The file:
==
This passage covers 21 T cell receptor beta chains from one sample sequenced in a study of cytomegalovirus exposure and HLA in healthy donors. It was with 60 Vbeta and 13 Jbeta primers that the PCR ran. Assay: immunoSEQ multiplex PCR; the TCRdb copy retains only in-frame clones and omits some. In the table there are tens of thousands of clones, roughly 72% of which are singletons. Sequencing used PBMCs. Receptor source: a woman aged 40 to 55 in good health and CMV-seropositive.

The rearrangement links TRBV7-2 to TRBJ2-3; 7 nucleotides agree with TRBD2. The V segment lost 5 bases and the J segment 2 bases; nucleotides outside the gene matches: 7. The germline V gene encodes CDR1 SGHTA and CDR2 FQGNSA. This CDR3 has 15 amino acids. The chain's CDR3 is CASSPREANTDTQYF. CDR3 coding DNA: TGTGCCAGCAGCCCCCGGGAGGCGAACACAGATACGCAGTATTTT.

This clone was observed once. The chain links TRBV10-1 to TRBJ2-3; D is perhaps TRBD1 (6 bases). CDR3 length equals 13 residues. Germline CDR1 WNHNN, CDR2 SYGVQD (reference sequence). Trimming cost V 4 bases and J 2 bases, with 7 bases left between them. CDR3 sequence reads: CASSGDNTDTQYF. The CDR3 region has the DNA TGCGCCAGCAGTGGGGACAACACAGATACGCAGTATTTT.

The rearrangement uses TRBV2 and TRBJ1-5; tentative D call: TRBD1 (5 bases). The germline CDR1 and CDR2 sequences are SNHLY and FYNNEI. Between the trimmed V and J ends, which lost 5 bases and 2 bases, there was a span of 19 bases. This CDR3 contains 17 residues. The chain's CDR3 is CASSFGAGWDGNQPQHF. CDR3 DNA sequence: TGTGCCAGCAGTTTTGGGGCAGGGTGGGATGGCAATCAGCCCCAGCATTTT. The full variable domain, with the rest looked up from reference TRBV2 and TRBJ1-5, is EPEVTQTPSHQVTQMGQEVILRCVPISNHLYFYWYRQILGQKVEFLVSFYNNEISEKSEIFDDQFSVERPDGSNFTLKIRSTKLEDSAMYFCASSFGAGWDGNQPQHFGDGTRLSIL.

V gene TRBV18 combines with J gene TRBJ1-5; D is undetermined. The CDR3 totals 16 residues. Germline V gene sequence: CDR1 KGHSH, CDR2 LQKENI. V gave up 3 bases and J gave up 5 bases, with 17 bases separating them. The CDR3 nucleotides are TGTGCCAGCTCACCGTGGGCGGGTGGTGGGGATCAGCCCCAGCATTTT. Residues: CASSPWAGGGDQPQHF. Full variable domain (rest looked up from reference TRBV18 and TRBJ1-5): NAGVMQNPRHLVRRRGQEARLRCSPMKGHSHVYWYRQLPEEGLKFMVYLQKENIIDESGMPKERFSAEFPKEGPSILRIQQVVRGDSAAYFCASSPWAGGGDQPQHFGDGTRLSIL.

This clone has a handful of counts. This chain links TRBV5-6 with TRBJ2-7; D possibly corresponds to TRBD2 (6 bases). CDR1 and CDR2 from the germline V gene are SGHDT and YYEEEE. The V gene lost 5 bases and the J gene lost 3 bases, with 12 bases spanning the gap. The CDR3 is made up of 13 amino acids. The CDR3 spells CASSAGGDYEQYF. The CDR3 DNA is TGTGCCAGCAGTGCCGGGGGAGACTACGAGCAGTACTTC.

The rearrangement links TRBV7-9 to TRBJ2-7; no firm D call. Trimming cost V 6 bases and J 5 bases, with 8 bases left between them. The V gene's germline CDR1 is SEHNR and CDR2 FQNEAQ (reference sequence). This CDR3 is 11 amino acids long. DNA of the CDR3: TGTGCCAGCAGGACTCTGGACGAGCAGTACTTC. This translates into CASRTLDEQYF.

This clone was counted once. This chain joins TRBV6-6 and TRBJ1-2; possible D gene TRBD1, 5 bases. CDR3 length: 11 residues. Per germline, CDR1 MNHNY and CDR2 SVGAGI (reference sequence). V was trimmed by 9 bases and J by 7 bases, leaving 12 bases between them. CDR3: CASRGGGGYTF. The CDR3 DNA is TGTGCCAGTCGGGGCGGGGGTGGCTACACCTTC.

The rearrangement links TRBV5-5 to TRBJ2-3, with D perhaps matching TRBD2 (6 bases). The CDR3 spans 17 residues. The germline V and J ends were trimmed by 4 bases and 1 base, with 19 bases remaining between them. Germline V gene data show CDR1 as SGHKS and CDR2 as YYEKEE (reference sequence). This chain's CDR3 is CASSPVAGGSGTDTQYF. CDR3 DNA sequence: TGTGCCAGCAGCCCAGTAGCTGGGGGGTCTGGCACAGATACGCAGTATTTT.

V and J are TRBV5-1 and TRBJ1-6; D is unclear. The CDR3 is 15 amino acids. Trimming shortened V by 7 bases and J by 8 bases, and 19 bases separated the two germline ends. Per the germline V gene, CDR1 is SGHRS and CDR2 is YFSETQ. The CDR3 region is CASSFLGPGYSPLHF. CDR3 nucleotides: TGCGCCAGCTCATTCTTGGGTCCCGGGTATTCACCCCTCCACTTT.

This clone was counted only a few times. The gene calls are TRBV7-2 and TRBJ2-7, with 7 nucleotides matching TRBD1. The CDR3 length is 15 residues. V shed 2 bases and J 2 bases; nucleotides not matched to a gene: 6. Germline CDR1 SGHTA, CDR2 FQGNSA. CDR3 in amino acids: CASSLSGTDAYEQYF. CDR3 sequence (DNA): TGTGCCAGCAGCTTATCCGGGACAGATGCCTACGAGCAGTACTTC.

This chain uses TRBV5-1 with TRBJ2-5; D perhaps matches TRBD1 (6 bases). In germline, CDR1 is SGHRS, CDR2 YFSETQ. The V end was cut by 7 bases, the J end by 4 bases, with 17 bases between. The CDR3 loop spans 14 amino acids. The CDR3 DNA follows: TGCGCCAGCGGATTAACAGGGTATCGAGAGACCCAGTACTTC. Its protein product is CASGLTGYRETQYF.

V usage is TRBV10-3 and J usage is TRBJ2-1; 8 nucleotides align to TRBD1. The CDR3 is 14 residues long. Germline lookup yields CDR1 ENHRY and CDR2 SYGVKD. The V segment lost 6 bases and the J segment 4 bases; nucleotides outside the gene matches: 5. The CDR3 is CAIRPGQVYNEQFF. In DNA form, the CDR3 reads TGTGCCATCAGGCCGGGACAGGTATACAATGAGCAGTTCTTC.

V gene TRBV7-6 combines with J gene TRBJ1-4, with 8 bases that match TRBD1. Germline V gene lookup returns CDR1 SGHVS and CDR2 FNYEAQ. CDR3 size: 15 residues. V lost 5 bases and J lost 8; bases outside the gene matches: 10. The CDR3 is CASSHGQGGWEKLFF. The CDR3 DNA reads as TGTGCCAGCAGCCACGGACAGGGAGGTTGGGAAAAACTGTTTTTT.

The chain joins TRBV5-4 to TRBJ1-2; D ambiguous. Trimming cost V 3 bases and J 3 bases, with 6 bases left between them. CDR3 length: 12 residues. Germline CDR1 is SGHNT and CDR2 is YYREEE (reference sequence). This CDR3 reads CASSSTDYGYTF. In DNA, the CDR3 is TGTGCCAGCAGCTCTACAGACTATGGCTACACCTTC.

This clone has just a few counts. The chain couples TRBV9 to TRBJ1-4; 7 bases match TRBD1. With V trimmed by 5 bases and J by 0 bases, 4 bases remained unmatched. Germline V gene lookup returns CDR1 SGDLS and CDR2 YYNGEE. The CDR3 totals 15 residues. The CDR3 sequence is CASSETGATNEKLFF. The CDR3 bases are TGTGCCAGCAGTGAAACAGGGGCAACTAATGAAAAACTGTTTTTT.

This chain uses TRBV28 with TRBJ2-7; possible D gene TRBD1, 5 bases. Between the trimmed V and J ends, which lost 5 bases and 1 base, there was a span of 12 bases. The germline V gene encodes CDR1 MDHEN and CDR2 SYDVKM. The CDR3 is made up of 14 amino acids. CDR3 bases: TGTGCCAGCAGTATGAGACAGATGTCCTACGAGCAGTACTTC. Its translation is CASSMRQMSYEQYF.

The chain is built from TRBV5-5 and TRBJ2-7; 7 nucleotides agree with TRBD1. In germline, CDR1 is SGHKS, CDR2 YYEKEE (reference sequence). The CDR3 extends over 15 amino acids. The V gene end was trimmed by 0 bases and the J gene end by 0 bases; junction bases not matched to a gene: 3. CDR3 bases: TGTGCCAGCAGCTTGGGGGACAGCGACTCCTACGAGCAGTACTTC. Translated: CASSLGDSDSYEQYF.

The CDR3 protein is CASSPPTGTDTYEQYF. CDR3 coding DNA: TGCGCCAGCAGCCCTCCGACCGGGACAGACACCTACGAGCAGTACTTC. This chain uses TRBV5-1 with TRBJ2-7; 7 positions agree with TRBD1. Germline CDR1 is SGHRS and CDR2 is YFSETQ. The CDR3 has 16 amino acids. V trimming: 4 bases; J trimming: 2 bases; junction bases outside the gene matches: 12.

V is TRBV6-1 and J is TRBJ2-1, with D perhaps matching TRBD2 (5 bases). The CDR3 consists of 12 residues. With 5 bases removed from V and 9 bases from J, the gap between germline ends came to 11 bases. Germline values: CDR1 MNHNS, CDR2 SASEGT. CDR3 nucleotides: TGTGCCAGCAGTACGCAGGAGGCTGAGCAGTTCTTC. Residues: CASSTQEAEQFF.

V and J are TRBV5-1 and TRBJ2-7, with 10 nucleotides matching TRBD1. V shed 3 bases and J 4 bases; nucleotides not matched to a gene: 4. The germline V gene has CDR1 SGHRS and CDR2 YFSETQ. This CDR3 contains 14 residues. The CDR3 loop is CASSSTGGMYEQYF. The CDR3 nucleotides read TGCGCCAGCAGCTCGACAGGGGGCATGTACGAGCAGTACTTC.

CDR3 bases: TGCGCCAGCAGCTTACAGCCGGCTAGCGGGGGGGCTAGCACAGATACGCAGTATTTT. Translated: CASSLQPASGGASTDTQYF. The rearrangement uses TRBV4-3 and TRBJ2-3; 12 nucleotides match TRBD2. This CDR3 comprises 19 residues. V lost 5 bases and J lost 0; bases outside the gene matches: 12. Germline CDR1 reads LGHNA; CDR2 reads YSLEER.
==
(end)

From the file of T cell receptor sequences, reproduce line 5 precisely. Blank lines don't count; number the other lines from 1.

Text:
V gene TRBV18 combines with J gene TRBJ1-5; D is undetermined. The CDR3 totals 16 residues. Germline V gene sequence: CDR1 KGHSH, CDR2 LQKENI. V gave up 3 bases and J gave up 5 bases, with 17 bases separating them. The CDR3 nucleotides are TGTGCCAGCTCACCGTGGGCGGGTGGTGGGGATCAGCCCCAGCATTTT. Residues: CASSPWAGGGDQPQHF. Full variable domain (rest looked up from reference TRBV18 and TRBJ1-5): NAGVMQNPRHLVRRRGQEARLRCSPMKGHSHVYWYRQLPEEGLKFMVYLQKENIIDESGMPKERFSAEFPKEGPSILRIQQVVRGDSAAYFCASSPWAGGGDQPQHFGDGTRLSIL.